Iran arrests singer for ‘illegal’ song encouraging headscarf removal

Judiciary says Mehdi Yarrahi’s new video ‘defies the morals and customs of the Islamic society’; he has consistently backed women’s rights protests sparked by Mahsa Amini’s death

Iranian singer Mehdi Yarrahi in a video clip released in May 2023. (Screenshot: YouTube; used in accordance with Clause 27a of the Copyright Law)
Iranian singer Mehdi Yarrahi in a video clip released in May 2023. (Screenshot: YouTube; used in accordance with Clause 27a of the Copyright Law)

TEHRAN, Iran — Iranian police arrested pop singer Mehdi Yarrahi on Monday for releasing a song against women’s compulsory wearing of the headscarf, the judiciary said.

A day earlier, the judiciary’s Mizan Online website announced that a “legal case” had been filed against Yarrahi “following the release of an illegal song which defies the morals and customs of the Islamic society.”

The singer has now been “arrested by order of the Tehran prosecutor,” Mizan Online said on Monday.

The action comes almost a year after the September 16 death in custody of Iranian Kurd Mahsa Amini, 22, triggered months of protests around the country.

Amini had been detained for an alleged breach of the Islamic Republic’s strict dress code requiring that a woman’s head and neck be covered.

Yarrahi was defiant after the announcement of the legal case.

“Don’t cry, I am the nightmare of this judge,” he said in a message posted on X, formerly Twitter, adding: “Let’s continuously talk about the anniversary of Mahsa Amini’s murder.”

Authorities have contested accusations by Amini’s family that she died from beating.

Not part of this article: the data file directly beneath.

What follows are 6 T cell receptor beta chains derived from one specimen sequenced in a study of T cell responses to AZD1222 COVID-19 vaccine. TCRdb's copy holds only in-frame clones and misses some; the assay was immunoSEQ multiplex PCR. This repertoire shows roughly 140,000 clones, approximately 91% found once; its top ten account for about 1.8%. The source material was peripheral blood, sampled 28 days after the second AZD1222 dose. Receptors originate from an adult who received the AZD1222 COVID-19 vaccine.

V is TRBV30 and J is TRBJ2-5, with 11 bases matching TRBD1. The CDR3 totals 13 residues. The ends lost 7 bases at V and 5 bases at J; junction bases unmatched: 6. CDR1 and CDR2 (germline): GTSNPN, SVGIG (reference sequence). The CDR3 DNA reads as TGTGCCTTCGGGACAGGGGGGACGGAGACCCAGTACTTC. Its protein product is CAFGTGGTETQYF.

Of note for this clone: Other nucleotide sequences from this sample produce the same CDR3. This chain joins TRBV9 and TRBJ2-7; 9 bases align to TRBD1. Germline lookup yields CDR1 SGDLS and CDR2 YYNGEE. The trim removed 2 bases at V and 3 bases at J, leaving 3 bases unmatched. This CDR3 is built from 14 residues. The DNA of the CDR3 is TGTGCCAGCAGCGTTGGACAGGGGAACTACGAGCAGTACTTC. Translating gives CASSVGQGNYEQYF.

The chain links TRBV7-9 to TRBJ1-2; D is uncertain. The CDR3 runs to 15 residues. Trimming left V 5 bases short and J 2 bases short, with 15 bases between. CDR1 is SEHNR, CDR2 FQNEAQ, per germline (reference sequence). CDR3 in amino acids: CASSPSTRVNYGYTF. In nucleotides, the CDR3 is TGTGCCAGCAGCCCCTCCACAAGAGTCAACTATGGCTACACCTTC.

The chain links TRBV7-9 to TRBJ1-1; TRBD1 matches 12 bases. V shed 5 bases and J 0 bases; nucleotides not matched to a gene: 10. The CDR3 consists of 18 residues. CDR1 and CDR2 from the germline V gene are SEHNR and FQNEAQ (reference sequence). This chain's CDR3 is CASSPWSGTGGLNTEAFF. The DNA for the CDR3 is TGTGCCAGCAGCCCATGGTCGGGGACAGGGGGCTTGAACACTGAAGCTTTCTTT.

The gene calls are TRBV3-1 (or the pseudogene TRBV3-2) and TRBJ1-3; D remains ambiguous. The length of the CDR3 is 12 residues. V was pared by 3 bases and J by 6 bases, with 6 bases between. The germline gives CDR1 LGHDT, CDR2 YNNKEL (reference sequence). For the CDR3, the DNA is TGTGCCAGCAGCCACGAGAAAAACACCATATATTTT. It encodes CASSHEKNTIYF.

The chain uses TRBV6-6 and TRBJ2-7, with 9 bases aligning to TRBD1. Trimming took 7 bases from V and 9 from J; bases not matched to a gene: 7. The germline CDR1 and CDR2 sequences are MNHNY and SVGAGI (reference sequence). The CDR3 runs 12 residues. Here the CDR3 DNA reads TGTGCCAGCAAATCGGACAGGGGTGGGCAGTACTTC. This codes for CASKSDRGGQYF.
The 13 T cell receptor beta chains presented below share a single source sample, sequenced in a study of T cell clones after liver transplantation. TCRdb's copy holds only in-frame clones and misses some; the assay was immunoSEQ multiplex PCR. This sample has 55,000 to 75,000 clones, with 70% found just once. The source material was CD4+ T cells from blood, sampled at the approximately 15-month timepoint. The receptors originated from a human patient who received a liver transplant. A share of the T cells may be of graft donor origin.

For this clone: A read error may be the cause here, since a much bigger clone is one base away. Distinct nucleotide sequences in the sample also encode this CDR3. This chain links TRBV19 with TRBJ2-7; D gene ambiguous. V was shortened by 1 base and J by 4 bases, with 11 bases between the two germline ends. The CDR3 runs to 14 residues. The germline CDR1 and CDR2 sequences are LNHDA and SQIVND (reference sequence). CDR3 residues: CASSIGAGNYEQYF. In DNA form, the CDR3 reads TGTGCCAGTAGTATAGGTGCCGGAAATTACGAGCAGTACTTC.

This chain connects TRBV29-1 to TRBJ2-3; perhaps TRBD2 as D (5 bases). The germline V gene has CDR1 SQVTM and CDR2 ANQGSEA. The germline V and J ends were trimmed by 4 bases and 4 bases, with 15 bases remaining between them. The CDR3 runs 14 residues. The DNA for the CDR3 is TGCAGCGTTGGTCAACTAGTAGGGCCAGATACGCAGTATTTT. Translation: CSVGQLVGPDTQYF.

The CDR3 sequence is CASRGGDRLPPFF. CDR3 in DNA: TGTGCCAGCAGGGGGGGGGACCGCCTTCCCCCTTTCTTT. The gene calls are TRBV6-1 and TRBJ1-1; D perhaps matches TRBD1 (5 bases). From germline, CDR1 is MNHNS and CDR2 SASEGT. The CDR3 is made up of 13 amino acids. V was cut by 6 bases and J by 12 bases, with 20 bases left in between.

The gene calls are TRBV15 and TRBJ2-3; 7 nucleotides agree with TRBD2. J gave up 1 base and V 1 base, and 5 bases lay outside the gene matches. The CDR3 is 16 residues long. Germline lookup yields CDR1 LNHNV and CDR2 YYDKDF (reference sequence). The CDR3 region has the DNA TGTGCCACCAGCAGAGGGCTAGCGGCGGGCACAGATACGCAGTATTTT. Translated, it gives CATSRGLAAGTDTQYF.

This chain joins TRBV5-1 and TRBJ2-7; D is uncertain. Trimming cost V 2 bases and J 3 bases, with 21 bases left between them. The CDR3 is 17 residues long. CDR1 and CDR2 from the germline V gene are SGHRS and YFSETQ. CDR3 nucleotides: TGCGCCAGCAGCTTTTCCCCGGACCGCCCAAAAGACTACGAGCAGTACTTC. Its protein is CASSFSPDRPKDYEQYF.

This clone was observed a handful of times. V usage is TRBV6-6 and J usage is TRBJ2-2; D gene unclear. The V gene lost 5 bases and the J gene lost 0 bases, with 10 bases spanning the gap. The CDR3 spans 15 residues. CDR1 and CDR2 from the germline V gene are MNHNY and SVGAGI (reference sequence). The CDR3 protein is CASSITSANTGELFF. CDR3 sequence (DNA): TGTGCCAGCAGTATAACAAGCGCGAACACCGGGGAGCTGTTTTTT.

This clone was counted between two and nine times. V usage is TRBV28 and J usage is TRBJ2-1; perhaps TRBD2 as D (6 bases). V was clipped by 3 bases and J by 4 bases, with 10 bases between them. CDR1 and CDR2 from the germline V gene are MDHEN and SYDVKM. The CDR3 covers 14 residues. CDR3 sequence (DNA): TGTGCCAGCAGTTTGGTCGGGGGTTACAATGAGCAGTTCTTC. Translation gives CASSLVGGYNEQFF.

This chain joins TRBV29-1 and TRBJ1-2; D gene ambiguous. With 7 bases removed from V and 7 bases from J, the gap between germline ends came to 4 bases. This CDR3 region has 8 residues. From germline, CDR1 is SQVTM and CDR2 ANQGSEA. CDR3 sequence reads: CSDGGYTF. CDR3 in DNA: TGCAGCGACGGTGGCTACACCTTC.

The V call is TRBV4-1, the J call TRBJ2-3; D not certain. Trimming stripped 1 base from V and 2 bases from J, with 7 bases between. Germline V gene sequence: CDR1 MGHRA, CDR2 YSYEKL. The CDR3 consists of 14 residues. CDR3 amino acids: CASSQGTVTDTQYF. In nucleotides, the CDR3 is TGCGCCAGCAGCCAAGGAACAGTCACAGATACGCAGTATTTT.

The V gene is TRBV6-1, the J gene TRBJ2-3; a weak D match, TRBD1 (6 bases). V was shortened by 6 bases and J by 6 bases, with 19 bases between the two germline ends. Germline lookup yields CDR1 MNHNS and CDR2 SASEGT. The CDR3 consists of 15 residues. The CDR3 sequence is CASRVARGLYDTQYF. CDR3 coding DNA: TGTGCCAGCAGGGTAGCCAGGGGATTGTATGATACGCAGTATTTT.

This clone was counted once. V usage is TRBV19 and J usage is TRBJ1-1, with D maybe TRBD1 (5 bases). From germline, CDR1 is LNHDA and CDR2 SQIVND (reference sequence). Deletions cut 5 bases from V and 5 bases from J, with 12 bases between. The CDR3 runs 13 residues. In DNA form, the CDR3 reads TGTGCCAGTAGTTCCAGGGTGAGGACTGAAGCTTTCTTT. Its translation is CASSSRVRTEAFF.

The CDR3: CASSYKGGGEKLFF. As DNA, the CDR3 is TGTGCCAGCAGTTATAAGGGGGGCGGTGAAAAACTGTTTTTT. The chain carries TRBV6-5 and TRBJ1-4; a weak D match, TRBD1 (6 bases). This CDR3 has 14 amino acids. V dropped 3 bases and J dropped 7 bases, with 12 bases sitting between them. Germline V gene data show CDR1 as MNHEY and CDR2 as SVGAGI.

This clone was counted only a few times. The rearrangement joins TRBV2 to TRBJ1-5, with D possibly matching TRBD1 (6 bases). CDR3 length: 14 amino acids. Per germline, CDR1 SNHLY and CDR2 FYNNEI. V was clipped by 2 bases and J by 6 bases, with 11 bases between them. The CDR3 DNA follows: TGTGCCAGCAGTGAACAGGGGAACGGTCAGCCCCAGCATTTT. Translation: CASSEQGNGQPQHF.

On Friday, Yarrahi, 41, released the song called “Roosarito,” which means “Your Headscarf” in Farsi, expressing support for last year’s protest movement.

Yarrahi’s three-minute video clip incorporated the protest movement’s slogan, “Woman, life, freedom.”

He called on women to “take off their [head]scarves,” and the video included short clips of several women dancing with their hair uncovered.

Mizan said the legal measures against Yarrahi would also cover another “controversial song” he released in October. Titled “Soroode Zan” or “Woman’s Anthem,” it became a feature of the protest movement, particularly in universities.

During the months of protest, which Tehran generally labeled as foreign-instigated “riots,” thousands of Iranians were arrested and hundreds were killed, including dozens of security personnel.

In July, an Iranian court sentenced prominent rapper Toomaj Salehi, 32, who had backed the protests, to six years and three months in prison for “corruption on earth,” one of the Islamic Republic’s most serious offenses.

Iranian women have increasingly flouted the strict dress code since the mass protests began calling for an end to compulsory headscarves.

Last month, state media said police had relaunched patrols to catch those who leave their hair uncovered in public.

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